How to quit sugar for good

Ever wonder why everyone’s all heart-eyed about sugar? The reason is simple: It tastes good. “It’s a comfort flavor for human beings,” Karmeen Kulkarni, director of global scientific affairs in diabetes care for Abbott, told Fox News. But beyond making your taste buds go wild, it doesn’t do much for your mood or energy — at least not in the long term. “It’s utilized by the body very quickly, so it gives you a quick burst of energy but then that goes away quickly too, so it doesn’t sustain the body very long,” Kulkarni said.


Add the fact that a sugar-rich diet increases your risk of cardiovascular disease, and it’s easy to see why the white stuff is currently enemy No. 1 in the health world. Ready to kick your habit? Arm yourself with these tips to boost your chances of success.

Ease into it
If you attempt to quit sugar cold turkey, you’ll be sidelined by withdrawal symptoms, like headaches and a lousy mood, so intense that you’ll be tempted to give up, Ashvini Mashru, MA, RD, LDN, told Fox News. Instead, Mashru recommended gradually cutting down your sugar intake. So if you normally drink three cans of soda a day, try weaning yourself off by having two and then one, she said. Expect it to take six to eight weeks for your body to adjust, Georgia Bellas, the food and recipes manager and nutritionist with I Quit Sugar, told Fox News.

Practice healthy habits
Make the detox process easier by planning properly, starting with clocking seven to eight hours of sleep a night. “When people don’t sleep, they get those [sugar] cravings,” Mashru said. Eat a healthy breakfast, ideally something that mixes good carbohydrates and protein, and always have a healthy snack on hand (think: an apple and nut butter) for those moments when hunger strikes, Mashru suggested.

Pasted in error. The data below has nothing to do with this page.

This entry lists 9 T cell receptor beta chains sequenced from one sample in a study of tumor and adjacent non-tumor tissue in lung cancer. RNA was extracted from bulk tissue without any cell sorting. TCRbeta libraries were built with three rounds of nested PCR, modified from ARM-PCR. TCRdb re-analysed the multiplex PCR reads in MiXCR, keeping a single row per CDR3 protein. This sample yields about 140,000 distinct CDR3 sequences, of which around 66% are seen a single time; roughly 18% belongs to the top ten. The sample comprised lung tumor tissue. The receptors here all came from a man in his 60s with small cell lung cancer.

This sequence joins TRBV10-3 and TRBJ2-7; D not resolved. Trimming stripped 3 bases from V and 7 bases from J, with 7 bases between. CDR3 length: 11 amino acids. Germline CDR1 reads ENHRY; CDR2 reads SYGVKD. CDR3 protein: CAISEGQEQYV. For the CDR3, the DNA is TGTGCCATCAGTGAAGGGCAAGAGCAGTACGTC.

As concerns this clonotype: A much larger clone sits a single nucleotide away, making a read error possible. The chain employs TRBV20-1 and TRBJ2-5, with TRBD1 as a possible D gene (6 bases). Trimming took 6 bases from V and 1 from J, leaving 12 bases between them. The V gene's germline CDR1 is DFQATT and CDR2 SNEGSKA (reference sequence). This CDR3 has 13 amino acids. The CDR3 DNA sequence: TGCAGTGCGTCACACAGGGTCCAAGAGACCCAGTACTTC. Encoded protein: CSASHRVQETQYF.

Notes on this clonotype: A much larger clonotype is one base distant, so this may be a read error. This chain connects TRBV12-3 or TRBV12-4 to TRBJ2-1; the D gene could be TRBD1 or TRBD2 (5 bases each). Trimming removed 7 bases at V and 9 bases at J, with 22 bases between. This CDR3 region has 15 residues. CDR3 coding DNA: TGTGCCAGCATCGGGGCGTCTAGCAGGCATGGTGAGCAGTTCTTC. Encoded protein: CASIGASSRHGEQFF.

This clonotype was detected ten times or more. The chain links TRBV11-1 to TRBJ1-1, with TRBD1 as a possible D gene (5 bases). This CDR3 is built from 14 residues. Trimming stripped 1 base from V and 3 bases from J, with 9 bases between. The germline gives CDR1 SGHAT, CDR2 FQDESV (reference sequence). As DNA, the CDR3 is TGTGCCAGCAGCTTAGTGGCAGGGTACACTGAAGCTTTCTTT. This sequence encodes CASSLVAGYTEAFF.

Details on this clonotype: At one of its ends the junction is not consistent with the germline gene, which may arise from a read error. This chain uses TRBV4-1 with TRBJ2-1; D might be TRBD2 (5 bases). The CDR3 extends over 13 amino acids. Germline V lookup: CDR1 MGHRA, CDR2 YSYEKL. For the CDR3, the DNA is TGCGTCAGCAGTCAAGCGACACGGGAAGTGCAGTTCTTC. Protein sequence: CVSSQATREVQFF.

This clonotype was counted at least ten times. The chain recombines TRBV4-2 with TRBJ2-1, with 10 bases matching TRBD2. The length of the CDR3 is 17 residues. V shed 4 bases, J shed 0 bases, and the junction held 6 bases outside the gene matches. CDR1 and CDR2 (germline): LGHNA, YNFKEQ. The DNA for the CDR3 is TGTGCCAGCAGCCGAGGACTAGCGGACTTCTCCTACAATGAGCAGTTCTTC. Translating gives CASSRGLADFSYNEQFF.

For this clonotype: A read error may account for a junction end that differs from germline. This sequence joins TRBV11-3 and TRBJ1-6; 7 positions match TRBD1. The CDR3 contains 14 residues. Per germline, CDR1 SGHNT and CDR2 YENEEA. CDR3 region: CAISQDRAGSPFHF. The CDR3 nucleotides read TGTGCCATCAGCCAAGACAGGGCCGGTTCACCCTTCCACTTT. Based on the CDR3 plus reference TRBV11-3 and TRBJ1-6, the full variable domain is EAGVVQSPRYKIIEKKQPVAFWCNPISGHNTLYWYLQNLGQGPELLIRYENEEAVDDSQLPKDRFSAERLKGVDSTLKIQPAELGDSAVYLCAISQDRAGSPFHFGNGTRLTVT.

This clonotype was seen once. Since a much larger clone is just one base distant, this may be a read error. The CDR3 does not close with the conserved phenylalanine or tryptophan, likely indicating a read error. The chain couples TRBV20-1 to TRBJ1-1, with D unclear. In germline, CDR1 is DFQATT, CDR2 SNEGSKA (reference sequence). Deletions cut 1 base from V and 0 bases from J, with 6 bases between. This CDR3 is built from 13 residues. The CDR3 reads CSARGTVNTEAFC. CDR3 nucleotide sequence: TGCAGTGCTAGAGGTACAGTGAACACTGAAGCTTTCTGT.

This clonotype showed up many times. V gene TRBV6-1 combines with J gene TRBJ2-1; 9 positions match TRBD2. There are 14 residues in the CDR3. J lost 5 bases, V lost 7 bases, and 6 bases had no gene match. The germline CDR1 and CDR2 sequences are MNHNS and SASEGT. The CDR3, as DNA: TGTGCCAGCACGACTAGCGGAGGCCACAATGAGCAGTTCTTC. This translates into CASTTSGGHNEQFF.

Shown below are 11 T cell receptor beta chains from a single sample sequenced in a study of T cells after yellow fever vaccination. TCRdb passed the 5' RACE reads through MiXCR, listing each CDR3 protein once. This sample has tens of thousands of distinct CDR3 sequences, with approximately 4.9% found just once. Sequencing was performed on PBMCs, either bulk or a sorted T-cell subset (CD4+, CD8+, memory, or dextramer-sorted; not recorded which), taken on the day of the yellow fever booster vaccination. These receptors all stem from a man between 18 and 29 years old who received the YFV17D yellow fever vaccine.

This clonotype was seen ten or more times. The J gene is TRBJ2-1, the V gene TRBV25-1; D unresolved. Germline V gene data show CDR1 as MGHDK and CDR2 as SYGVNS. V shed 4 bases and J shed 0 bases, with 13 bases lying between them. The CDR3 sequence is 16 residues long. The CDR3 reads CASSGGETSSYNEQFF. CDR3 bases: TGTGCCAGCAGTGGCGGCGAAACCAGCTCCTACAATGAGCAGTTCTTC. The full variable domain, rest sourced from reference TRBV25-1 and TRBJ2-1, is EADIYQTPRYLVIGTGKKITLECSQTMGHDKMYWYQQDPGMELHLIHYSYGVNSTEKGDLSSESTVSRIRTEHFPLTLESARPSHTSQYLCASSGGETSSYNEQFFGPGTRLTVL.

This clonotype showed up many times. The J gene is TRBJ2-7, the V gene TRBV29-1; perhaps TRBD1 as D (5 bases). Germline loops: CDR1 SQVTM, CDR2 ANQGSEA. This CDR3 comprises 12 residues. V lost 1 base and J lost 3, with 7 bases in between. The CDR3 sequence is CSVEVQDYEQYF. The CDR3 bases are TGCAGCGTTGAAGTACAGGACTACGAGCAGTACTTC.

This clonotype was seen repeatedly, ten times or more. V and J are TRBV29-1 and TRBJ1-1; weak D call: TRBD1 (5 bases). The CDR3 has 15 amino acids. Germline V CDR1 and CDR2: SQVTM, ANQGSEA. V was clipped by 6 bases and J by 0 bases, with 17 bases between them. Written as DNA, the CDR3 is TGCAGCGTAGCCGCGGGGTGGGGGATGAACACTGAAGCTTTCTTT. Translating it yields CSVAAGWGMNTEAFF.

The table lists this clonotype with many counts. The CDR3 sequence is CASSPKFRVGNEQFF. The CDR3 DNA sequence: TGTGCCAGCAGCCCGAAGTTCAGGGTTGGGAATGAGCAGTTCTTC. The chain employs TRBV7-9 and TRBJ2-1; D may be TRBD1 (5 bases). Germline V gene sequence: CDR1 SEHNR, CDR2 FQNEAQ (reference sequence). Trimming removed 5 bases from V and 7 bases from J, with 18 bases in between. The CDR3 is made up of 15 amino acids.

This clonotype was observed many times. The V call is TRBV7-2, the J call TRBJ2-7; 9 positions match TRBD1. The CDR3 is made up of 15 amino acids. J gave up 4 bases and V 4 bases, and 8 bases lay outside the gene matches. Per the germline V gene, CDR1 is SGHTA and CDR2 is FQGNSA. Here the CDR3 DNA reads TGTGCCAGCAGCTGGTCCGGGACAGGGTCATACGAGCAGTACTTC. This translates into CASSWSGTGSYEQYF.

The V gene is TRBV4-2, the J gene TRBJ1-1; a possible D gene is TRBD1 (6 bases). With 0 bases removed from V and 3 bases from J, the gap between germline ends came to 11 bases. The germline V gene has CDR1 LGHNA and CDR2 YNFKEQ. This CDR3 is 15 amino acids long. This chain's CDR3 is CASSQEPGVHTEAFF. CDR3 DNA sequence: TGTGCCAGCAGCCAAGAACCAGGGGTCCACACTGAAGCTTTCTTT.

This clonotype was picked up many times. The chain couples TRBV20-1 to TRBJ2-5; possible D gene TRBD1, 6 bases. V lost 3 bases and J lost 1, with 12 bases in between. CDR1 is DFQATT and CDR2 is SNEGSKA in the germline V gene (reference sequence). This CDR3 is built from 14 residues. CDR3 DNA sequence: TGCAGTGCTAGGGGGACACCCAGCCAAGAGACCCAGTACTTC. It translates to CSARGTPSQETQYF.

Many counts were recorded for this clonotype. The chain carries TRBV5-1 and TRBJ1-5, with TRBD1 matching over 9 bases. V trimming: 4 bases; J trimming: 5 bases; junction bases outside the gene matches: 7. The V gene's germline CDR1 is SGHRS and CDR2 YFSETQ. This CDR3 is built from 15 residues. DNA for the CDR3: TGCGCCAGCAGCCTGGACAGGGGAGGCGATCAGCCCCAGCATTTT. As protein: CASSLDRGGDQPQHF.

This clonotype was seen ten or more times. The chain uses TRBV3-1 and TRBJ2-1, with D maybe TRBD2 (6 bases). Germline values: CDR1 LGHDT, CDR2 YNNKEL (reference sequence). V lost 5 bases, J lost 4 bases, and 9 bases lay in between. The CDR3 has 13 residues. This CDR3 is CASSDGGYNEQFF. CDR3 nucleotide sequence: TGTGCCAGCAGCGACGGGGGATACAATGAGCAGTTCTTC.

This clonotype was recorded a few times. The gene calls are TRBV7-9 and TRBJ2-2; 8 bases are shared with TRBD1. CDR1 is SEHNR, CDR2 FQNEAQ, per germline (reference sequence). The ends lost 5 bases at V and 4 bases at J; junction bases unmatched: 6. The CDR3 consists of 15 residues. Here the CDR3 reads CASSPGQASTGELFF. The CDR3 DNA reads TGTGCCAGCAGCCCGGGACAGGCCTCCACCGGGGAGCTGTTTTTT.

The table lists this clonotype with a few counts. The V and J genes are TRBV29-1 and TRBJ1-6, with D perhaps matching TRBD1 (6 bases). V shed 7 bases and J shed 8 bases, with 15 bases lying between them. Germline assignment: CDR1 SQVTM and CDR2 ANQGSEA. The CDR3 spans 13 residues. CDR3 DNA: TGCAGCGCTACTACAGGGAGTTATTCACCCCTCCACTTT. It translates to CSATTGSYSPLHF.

Watch out for hidden sugars
The American Heart Association recommends men consume no more than 9 teaspoons of sugar a day and women have a maximum of 6 teaspoons. Just one candy bar puts you scarily close to that limit — no surprise there — but even seemingly healthy foods can be sneakily packed with sugar. Mashru said to watch out for salad dressings, granola, frozen meals, fruit juices and canned fruit. Be suspicious of low-fat dairy too. “What [people] don’t realize is that the fat removed is replaced with sugar to create the same flavor profile and texture,” Bellas said.

Find better replacements
The easiest way to avoid those added sugars is to make your own version of your favorite foods at home. For example, Mashru recommended whipping up your own salad dressing with vinegar, pepper and lime juice. Granola is also easy to DIY, but pay attention to what you’re putting into the recipe because even natural sweeteners like honey and maple syrup can add unnecessary amounts of sugar. As for the fruit juices, canned fruit, and frozen meals? Avoid them altogether if you can. And don’t be afraid to reach for full-fat dairy, Bellas said.


Revel in the results of your sugar-free lifestyle
“In the short term, you can expect to have more energy and clearer skin, as well as weight loss,” said Bellas, adding that you’ll probably start seeing pounds drop off after just a few weeks. Reducing your sugar intake may also lessen the effects of serious health issues such as diabetes and high cholesterol.